No, it’s not. This is the changing China. Factories of the past still had a collective spirit. Workers’ lives were related to the factories. For instance, if you were a formal worker here, you would be considered part of the ownership of the workplace. Likewise, people’s daily life was closely related to their work relation at the factory. That is no longer the case for production units today—now there is a contract-labour system everywhere. It is a simple relationship of hiring, often temporary. The oil fields are no exception. In China today, apart from civil servants, everyone is on the contract system. The workplace is no longer intrinsically related to your life.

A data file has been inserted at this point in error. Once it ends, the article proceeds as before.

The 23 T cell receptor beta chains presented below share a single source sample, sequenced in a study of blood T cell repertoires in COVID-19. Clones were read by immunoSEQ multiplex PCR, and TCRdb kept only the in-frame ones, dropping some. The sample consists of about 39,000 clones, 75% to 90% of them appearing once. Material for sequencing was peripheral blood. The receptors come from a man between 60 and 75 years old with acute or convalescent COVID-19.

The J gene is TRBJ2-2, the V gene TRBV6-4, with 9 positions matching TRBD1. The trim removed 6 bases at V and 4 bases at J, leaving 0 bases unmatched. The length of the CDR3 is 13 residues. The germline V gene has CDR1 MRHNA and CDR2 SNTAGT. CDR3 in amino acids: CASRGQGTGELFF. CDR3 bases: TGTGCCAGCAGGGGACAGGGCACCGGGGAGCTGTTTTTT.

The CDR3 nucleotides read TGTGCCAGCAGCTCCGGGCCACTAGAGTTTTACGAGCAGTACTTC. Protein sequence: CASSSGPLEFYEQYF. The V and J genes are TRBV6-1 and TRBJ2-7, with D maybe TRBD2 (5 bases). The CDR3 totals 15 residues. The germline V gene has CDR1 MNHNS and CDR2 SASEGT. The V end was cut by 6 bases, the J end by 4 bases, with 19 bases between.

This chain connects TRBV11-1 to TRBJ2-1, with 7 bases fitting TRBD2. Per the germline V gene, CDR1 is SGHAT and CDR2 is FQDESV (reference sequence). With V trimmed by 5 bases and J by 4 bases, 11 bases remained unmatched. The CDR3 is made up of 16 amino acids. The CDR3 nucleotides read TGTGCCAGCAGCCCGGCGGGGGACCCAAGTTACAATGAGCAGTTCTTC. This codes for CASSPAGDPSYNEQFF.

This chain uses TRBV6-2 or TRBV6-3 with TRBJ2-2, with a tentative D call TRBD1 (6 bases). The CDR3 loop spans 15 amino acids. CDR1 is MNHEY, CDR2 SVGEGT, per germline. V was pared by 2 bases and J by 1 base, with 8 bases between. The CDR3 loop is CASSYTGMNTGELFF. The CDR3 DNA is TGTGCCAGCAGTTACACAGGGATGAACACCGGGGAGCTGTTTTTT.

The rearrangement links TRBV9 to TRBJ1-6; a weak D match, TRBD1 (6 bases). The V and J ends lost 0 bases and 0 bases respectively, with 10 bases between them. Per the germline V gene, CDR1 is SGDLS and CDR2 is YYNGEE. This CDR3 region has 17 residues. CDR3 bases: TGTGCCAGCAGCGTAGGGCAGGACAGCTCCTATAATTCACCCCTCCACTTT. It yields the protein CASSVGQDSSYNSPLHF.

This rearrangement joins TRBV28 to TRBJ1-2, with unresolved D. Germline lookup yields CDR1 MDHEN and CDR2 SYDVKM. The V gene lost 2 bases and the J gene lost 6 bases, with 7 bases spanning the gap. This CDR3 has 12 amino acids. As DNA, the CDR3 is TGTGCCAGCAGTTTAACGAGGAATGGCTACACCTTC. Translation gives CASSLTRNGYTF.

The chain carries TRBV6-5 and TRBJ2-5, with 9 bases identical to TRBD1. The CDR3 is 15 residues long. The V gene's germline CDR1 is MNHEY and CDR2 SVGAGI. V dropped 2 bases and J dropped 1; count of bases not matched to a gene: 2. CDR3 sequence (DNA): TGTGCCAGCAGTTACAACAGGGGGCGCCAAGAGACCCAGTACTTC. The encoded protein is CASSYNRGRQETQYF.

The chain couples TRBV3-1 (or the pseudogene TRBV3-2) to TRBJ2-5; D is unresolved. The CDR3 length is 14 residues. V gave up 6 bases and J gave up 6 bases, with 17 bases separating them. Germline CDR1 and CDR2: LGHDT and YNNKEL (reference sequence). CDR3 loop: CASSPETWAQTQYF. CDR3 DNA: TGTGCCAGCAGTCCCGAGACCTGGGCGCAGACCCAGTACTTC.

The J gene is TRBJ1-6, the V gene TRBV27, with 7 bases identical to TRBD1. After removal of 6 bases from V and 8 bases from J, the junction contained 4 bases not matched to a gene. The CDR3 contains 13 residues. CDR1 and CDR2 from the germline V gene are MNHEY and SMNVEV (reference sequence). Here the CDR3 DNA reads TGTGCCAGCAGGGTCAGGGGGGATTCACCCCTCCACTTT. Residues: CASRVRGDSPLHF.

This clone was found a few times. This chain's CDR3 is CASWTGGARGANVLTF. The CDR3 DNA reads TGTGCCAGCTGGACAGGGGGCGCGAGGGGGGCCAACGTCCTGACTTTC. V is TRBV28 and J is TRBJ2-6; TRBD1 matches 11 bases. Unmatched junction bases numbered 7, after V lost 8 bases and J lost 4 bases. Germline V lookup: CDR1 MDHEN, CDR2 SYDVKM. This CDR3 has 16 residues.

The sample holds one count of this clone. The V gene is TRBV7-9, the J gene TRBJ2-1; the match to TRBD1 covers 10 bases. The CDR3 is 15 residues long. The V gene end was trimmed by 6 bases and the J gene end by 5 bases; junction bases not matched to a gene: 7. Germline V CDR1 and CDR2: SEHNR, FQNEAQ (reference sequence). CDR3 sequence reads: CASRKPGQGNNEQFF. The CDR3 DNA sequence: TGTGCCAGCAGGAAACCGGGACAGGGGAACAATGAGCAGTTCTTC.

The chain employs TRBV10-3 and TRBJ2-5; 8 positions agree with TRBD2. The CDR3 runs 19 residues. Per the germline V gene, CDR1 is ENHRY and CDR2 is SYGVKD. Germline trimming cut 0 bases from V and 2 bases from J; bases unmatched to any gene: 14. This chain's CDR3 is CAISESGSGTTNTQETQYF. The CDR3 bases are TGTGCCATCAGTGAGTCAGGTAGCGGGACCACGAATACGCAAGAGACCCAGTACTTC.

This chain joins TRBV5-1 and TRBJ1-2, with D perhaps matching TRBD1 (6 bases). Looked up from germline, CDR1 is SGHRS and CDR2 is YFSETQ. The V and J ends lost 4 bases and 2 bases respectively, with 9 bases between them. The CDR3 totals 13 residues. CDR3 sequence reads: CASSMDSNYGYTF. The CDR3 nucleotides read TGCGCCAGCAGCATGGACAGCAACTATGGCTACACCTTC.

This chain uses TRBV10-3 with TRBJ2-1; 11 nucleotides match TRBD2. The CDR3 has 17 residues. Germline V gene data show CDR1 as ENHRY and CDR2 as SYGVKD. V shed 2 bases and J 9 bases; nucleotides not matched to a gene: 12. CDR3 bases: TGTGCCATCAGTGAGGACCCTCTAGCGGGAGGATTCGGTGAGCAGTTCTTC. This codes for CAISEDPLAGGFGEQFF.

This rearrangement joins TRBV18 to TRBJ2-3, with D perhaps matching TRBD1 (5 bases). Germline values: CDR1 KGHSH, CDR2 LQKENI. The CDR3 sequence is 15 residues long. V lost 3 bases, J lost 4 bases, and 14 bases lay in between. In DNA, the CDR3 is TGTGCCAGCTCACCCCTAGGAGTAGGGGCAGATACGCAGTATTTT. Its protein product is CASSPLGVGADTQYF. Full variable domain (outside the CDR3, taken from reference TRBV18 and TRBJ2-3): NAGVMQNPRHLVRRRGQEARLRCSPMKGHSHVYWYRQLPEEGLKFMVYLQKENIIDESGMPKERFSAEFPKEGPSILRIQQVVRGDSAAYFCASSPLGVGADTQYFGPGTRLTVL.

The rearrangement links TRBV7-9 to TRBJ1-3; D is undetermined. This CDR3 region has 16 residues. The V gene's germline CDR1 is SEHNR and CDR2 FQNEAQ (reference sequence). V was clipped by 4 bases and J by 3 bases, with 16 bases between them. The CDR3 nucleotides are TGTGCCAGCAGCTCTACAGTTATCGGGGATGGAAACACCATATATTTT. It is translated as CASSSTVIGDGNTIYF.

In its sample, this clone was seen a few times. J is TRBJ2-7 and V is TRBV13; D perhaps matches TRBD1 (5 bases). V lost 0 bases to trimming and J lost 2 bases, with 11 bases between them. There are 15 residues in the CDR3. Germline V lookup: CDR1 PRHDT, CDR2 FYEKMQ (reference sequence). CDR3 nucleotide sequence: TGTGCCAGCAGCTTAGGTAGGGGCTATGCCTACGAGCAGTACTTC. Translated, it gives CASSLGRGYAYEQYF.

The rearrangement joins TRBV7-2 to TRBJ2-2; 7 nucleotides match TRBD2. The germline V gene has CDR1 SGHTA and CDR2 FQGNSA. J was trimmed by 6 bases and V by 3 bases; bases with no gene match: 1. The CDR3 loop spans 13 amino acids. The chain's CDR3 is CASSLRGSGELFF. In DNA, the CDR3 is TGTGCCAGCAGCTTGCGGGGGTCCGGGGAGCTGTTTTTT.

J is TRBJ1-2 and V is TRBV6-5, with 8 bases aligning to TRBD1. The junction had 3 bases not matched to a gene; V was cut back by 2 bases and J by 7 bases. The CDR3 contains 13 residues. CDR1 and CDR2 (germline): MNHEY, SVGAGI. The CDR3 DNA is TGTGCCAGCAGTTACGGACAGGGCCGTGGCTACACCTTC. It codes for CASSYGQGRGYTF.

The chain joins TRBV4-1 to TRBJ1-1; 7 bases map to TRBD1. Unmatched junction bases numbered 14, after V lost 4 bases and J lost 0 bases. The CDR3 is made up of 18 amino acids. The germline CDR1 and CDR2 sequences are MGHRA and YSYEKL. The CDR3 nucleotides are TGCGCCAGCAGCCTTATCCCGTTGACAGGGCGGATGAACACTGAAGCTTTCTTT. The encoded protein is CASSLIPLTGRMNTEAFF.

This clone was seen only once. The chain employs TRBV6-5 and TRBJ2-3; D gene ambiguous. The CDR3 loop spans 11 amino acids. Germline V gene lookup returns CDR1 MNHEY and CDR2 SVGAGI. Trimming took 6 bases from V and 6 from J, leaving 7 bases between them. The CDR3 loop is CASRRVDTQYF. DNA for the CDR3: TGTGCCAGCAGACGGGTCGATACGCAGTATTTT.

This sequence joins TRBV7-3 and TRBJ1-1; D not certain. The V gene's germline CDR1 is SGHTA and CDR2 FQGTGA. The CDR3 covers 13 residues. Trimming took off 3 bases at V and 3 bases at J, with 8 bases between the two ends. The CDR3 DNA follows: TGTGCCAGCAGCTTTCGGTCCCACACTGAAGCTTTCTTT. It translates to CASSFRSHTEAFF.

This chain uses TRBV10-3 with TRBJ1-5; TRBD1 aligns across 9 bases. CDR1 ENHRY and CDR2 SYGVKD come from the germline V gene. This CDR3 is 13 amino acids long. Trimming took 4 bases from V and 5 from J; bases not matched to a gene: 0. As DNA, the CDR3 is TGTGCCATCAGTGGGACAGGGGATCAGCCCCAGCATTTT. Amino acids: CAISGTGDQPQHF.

Therefore, the workers in Crude Oil may have their contracts coming to an end, either this year or next?
That’s because of the actual relations of production today. The system has changed, not only in terms of economic relations at the workplace, but that of the whole society as well. When a company decides to hire you, it could be for two months, three months, a year, or three years; and it will pay you according to how much you work. The film itself documents this. We did not set out to exaggerate or diminish the situation. You can form your own judgement after viewing it, but that comes afterwards from you as a viewer; it’s not our intention.
In Coal, Money, you followed the truck that transported coal from Shanxi Province to the port city of Tianjin, to catch sight of how people, from near the coal mine to those along the road, were trying to seize opportunities to change the coal passing through their hands into money. Does this also aim to capture the new times from a slice of our social reality?